“This is a complicated transaction,” Adrean concluded.

Adrean chaired the Finance Committee and served on the Executive Committee of the Atlanta BeltLine Tax Allocation Advisory Board from 2007 to 2009. She’s a certified public account and worked a dozen years as senior manager with Ernst & Young. Adrean was elected to the District 8 council post, serving Buckhead, made an open seat when former Councilmember Clara Muller ran for council president in 2009.

BeltLine tax increment

The BeltLine generated about $59.2 million in tax increment in its first four years of existence. Credit: Atlanta City Auditor

BeltLine tax increment trendBeltLine tax increment trend

The BeltLine was scheduled to generate more than $95 million in tax increment from 2013 through 2016. Credit: Atlanta BeltLine Budget Briefing, FY 2016, delivered May 2015.

David Pendered, Managing Editor, is an Atlanta journalist with more than 30 years experience reporting on the region’s urban affairs, from Atlanta City Hall to the state Capitol. Since 2008, he has written for print and digital publications, and advised on media and governmental affairs. Previously, he spent more than 26 years with The Atlanta Journal-Constitution and won awards for his coverage of schools and urban development. David graduated from North Carolina State University and was a Western Knight Center Fellow. David was born in Pennsylvania, grew up in North Carolina and is married to a fifth-generation Atlantan.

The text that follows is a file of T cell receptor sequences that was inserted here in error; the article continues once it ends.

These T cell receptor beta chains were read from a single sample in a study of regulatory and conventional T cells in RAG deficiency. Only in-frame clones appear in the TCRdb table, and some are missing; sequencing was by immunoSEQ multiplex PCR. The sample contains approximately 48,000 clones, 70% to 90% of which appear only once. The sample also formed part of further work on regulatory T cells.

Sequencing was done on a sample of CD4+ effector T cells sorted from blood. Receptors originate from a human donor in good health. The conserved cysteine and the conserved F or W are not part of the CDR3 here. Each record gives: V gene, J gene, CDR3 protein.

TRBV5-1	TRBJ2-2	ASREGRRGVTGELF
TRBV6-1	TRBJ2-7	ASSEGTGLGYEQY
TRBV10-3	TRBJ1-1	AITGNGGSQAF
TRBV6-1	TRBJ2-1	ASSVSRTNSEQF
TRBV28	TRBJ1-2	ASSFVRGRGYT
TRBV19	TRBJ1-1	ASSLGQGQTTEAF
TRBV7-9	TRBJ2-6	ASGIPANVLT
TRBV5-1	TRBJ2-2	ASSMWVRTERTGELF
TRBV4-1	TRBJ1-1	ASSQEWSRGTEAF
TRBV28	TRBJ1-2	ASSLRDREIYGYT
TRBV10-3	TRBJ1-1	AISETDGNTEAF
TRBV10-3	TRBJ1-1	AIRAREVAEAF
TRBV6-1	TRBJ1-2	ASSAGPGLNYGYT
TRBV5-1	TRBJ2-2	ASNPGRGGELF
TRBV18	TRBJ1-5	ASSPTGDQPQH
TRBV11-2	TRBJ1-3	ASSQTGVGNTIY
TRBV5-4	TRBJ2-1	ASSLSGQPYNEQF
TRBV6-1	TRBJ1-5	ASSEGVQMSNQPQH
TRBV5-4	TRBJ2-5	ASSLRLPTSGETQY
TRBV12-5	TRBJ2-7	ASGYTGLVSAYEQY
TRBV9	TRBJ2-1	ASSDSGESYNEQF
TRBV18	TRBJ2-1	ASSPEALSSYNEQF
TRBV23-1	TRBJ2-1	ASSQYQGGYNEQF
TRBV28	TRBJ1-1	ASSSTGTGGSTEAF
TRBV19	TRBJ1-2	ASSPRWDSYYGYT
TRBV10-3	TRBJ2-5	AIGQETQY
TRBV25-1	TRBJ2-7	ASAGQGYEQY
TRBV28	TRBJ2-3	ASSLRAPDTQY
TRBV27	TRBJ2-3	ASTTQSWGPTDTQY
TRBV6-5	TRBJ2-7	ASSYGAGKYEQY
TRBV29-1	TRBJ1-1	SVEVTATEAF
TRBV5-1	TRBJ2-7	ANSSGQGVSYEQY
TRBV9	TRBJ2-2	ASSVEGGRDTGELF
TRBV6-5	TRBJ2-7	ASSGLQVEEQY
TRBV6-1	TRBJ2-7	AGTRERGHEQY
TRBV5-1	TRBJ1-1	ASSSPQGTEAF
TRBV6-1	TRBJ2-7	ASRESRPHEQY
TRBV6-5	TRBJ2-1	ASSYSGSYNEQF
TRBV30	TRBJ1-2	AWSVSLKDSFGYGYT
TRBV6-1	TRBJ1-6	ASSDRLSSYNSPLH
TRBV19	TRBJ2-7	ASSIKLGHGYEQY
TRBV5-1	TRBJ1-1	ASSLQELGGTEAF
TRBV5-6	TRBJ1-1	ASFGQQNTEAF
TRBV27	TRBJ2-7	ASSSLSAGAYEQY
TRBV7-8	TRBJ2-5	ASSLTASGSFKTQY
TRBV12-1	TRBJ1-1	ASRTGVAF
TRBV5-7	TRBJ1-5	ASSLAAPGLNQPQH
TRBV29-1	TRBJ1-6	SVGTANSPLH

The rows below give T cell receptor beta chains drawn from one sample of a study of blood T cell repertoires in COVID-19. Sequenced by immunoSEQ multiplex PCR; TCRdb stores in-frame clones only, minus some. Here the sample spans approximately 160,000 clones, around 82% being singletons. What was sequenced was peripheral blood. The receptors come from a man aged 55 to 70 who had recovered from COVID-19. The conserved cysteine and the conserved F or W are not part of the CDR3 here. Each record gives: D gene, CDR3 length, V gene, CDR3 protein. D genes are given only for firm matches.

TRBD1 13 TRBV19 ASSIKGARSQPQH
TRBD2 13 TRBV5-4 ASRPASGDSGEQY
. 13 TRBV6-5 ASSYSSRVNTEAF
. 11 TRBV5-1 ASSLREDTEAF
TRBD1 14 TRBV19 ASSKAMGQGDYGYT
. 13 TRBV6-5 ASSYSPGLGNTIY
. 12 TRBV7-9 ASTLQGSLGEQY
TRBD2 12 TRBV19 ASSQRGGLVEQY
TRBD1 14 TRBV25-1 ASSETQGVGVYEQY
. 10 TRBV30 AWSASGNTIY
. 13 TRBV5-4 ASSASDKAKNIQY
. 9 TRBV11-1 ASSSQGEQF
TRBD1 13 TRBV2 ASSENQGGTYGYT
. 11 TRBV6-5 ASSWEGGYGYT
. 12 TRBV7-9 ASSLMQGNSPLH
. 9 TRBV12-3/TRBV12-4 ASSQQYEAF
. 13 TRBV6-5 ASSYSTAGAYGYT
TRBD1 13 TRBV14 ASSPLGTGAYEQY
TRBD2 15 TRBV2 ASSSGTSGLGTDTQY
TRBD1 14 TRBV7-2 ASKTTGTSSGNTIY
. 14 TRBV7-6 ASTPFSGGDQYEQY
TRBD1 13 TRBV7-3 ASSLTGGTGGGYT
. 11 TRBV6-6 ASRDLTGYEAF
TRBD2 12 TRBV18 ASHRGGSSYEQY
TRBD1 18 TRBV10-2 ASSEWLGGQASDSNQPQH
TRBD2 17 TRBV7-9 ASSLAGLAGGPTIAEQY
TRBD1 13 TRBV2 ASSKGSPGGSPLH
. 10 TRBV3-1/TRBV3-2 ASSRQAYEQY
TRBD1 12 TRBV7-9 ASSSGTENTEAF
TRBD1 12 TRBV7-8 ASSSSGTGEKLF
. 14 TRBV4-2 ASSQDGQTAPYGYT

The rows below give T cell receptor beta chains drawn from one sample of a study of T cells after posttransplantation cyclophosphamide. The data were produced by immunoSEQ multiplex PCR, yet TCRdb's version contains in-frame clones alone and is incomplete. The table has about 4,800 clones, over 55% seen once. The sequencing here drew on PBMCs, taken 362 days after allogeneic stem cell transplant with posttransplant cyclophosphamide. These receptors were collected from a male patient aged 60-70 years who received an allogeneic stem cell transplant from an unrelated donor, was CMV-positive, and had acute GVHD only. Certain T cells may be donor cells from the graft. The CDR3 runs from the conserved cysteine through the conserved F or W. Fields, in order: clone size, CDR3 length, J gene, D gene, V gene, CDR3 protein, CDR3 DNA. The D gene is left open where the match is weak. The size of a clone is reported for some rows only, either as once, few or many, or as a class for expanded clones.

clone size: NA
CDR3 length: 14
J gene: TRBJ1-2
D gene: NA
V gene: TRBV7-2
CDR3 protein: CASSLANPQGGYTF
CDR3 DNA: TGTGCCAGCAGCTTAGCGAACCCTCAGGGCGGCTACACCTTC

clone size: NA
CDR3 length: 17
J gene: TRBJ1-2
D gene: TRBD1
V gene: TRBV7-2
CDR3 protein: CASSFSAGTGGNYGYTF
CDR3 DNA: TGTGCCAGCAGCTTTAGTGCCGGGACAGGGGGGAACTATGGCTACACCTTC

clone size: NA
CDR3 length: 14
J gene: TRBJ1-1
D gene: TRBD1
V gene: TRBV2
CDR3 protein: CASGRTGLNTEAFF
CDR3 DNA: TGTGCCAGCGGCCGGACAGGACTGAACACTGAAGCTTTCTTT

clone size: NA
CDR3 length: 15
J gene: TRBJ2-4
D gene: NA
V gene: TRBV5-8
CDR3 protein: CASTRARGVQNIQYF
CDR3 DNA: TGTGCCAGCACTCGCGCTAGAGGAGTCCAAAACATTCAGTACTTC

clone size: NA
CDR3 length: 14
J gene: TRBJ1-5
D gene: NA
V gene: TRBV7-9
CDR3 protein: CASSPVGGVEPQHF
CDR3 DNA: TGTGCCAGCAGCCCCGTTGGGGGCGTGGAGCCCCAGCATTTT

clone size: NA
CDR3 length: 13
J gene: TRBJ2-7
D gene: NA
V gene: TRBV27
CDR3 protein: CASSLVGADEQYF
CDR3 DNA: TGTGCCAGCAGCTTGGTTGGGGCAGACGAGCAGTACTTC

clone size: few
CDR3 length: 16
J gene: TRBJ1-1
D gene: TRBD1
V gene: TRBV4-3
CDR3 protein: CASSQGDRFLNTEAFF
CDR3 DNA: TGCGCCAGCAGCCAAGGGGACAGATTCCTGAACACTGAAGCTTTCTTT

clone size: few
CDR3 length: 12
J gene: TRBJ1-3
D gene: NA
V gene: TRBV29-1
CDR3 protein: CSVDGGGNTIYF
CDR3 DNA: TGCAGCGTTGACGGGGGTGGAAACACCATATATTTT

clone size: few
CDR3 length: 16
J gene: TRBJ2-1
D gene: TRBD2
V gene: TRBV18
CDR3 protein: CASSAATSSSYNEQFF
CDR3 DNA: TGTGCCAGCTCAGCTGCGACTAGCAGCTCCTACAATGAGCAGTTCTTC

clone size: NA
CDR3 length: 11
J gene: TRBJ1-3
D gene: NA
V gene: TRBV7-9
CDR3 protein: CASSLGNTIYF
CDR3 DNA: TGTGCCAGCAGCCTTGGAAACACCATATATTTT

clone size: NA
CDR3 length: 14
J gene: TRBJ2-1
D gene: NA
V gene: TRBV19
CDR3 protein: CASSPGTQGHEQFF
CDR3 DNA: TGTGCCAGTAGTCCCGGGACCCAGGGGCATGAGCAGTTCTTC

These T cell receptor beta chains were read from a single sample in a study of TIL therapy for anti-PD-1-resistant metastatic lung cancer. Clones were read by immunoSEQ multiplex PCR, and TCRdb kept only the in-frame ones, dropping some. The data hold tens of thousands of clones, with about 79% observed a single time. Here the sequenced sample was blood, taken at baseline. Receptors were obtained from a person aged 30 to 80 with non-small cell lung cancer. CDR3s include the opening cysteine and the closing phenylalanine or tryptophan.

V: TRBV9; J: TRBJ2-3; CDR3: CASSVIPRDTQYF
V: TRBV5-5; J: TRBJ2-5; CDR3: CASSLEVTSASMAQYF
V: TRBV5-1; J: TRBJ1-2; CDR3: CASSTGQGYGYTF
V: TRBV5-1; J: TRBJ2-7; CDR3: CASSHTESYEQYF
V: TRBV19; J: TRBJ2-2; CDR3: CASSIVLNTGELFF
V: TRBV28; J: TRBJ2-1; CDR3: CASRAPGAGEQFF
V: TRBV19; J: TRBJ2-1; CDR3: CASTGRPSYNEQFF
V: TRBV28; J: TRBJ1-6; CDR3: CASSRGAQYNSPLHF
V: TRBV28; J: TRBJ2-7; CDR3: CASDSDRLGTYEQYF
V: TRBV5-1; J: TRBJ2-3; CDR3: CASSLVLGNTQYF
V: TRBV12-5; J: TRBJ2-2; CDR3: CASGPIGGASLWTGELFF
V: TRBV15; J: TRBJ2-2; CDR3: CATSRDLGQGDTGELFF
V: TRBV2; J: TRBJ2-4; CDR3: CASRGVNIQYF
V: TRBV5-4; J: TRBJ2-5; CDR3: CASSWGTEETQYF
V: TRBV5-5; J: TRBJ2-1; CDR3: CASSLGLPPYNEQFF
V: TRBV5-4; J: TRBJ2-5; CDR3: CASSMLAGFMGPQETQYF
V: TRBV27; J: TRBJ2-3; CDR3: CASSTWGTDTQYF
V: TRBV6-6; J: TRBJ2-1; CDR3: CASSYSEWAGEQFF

2 replies
  1. Burroughston Broch says:

    City of Atlanta and APS politicians and bureaucrats behave like small children given a puppy. No child wants to admit he sees the pile of poop in the corner because then he might be forced to clean it up.Report

    Reply
  2. TAD Expert says:

    Forget about the City Charter – the State TAD Law prohibits use of general funds in support of a TAD, except for purposes of making bond payments. The $9 million just paid to APS was not a bond payment, so the ENTIRE $9 million payment was unlawful per State Law.Report

    Reply